The aircraft maker wins an $18 billion order for 777s. The home improvement retailer posts better-than-expected earnings.
By Joseph Woelfel, TheStreet
Updated at 9:15 a.m. ET
Boeing (BA) shares were rising Monday after the aircraft maker won an order for 50 777s from Dubai airline Emirates. The order, valued at $18 billion, is Boeing's biggest single order in dollar terms. Emirates has options to buy additional planes, which could boost the value of the order to $26 billion.
Lowe's (LOW) said its third-quarter earnings fell 44% to $225 million, or 18 cents a share, including 17 cents of charges related to store closings and discontinued projects. On an adjusted basis, earnings in the quarter were 35 cents a share. The home improvement retailer’s sales rose 2.3% to $11.9 billion. Analysts were expecting Lowe's to earn 33 cents a share in the third quarter on sales of $11.69 billion.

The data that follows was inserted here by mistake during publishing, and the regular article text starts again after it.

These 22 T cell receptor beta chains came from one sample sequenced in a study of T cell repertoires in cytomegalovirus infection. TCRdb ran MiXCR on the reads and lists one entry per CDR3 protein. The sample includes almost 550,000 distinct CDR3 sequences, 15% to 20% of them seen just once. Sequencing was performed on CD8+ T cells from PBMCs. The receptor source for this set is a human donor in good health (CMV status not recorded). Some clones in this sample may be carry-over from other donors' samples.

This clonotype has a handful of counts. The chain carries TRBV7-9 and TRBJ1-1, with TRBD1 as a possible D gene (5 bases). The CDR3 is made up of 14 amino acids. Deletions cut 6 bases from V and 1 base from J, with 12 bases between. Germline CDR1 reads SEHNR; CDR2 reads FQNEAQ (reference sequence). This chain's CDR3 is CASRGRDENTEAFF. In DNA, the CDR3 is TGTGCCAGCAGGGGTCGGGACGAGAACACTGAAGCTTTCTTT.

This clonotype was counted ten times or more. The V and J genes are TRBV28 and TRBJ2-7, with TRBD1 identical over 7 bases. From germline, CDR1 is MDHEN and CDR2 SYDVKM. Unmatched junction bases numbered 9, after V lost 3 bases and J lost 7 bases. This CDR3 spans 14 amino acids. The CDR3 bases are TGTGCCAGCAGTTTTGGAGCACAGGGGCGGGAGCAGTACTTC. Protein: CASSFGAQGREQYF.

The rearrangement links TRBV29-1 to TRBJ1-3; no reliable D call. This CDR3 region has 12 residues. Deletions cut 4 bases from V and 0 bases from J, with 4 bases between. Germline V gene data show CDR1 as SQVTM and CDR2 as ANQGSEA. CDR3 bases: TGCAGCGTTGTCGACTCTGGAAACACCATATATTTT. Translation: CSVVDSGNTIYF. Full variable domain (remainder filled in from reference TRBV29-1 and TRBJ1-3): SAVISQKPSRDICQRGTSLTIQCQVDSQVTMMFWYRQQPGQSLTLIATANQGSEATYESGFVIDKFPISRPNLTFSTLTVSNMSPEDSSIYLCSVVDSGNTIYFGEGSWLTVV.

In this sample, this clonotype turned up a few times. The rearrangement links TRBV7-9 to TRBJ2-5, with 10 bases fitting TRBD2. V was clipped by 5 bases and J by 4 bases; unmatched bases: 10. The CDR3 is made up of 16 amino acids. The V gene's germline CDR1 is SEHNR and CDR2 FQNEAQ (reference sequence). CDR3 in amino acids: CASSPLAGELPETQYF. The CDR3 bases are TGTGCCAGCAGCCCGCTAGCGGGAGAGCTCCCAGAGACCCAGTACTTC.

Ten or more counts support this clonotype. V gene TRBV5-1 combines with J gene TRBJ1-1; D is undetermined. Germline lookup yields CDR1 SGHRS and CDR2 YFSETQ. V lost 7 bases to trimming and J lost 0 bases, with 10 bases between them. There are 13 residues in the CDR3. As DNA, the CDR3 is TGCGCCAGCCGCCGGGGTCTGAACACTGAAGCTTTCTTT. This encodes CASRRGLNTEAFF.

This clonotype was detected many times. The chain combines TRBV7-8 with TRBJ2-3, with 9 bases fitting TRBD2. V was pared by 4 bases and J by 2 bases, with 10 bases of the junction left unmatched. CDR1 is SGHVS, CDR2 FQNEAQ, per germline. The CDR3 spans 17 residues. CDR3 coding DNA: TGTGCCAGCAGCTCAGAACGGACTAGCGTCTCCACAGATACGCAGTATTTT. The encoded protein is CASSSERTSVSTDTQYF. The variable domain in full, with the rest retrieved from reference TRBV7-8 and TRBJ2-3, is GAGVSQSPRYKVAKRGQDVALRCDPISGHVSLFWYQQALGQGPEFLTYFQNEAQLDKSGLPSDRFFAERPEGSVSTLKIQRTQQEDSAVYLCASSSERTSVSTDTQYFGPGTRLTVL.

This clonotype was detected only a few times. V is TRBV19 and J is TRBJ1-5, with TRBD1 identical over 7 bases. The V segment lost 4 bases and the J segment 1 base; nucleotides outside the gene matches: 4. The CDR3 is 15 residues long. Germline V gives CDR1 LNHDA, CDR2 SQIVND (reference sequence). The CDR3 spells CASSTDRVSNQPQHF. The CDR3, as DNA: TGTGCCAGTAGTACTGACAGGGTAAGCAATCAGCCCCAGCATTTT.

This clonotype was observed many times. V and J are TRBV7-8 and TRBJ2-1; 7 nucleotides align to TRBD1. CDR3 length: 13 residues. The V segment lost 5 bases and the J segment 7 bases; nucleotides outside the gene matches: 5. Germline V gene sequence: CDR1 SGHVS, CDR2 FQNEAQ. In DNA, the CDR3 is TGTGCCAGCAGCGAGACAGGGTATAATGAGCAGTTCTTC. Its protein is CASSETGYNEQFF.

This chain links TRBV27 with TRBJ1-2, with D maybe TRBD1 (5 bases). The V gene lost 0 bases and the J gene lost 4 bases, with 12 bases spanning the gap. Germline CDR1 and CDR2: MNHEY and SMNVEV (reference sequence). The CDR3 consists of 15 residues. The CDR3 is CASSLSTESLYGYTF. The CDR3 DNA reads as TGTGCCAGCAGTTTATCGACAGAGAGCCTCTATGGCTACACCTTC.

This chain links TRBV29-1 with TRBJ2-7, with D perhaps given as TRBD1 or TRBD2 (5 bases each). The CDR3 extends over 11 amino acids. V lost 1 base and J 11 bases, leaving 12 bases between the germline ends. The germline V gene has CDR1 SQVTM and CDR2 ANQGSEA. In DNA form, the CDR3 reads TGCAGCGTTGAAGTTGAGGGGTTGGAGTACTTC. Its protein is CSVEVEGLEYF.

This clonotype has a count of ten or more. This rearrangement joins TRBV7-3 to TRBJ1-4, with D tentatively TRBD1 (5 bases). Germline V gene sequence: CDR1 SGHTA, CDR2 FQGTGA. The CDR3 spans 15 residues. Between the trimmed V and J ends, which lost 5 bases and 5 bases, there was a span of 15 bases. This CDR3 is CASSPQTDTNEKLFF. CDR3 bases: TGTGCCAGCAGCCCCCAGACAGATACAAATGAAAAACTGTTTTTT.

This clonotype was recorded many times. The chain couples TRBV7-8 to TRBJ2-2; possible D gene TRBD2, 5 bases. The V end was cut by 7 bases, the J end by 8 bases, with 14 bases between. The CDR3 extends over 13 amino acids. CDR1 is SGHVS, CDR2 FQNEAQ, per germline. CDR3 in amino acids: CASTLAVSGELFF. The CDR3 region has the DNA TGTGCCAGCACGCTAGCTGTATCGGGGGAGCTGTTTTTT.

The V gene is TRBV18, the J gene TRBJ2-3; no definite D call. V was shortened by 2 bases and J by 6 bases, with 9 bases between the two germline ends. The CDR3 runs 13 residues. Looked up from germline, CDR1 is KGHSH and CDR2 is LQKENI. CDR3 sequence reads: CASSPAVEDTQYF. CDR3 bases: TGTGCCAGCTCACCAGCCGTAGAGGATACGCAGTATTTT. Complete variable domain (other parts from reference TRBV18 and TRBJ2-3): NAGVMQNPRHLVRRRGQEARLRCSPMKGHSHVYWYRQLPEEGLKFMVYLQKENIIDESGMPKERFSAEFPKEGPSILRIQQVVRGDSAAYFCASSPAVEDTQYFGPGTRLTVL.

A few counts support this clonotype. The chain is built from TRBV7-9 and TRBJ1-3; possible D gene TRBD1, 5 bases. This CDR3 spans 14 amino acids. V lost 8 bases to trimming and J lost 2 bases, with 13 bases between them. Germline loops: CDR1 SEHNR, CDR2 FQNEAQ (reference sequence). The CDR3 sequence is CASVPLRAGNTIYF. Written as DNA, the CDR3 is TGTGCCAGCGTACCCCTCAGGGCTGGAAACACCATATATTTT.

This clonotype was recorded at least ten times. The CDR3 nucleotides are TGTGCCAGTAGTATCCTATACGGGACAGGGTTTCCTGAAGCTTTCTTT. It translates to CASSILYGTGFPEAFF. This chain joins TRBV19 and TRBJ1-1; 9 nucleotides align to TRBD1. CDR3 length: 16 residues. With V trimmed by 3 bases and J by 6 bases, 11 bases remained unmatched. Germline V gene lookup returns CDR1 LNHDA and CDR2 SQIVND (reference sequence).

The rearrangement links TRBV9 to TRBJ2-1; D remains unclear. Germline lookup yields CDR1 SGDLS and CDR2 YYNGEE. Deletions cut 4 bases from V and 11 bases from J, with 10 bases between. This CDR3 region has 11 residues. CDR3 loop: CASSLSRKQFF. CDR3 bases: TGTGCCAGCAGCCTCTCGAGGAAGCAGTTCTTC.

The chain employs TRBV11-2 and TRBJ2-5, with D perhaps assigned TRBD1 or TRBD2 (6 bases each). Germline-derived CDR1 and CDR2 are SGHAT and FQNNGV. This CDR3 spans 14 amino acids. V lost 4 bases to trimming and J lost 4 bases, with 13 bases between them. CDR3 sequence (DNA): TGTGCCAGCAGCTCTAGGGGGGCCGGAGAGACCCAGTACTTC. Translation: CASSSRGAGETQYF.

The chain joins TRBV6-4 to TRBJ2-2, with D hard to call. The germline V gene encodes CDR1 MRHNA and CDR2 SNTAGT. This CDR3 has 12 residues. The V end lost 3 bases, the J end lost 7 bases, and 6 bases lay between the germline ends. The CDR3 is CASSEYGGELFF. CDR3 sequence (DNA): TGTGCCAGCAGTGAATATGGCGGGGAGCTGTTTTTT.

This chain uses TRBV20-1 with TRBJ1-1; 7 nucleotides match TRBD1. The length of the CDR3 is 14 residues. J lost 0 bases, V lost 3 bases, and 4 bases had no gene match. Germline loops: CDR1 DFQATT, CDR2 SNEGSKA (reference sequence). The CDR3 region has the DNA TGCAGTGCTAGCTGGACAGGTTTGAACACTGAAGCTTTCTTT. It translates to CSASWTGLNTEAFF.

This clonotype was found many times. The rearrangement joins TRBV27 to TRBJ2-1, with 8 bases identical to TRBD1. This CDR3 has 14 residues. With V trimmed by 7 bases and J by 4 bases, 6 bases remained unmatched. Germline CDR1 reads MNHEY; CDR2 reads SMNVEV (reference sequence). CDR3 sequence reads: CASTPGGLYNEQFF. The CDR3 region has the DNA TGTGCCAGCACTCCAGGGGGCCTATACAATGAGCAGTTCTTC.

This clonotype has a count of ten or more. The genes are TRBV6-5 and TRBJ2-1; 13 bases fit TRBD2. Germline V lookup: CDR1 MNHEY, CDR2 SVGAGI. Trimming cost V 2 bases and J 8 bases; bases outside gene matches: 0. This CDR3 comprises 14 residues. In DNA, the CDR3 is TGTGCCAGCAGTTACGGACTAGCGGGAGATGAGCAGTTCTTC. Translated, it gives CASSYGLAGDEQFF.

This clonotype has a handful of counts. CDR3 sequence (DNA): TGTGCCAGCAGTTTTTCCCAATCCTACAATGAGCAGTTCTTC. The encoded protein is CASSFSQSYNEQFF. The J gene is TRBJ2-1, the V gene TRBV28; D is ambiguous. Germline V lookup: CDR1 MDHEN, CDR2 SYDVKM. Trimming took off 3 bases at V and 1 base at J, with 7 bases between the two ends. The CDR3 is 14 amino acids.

Despite concerning news out of the eurozone, the pharmacy stock has been going strong.
A proper breakout could be on its way as early as next week. Watch for any pullback as a buying opportunity in these specific sectors.
Stocks were choppy again last week, as Euro debt concerns once again pulled the rug out from under the market early Wednesday. Though the damage to the major averages was severe -- pretty much all stocks were down -- individual issues and most of the key exchange-traded funds held at first support.
The higher weekly close indicates that the bulls are still in charge, and the market leading behavior of the A/D lines (see below) that track the market’s internal health suggest prices could melt up next week.
The energy company had a great third quarter boosted by new development projects and key deals.
We are upgrading our recommendation on Enterprise Products Partners (EPD) to outperform from neutral following a sterling third quarter, a pipeline of development projects and lucrative collaborations.
The results of the recently concluded quarter were backed by greater volumes of natural gas, natural gas liquids (NGLs) and crude oil along with a strong demand for NGLs in the U.S. petrochemical industry and global markets.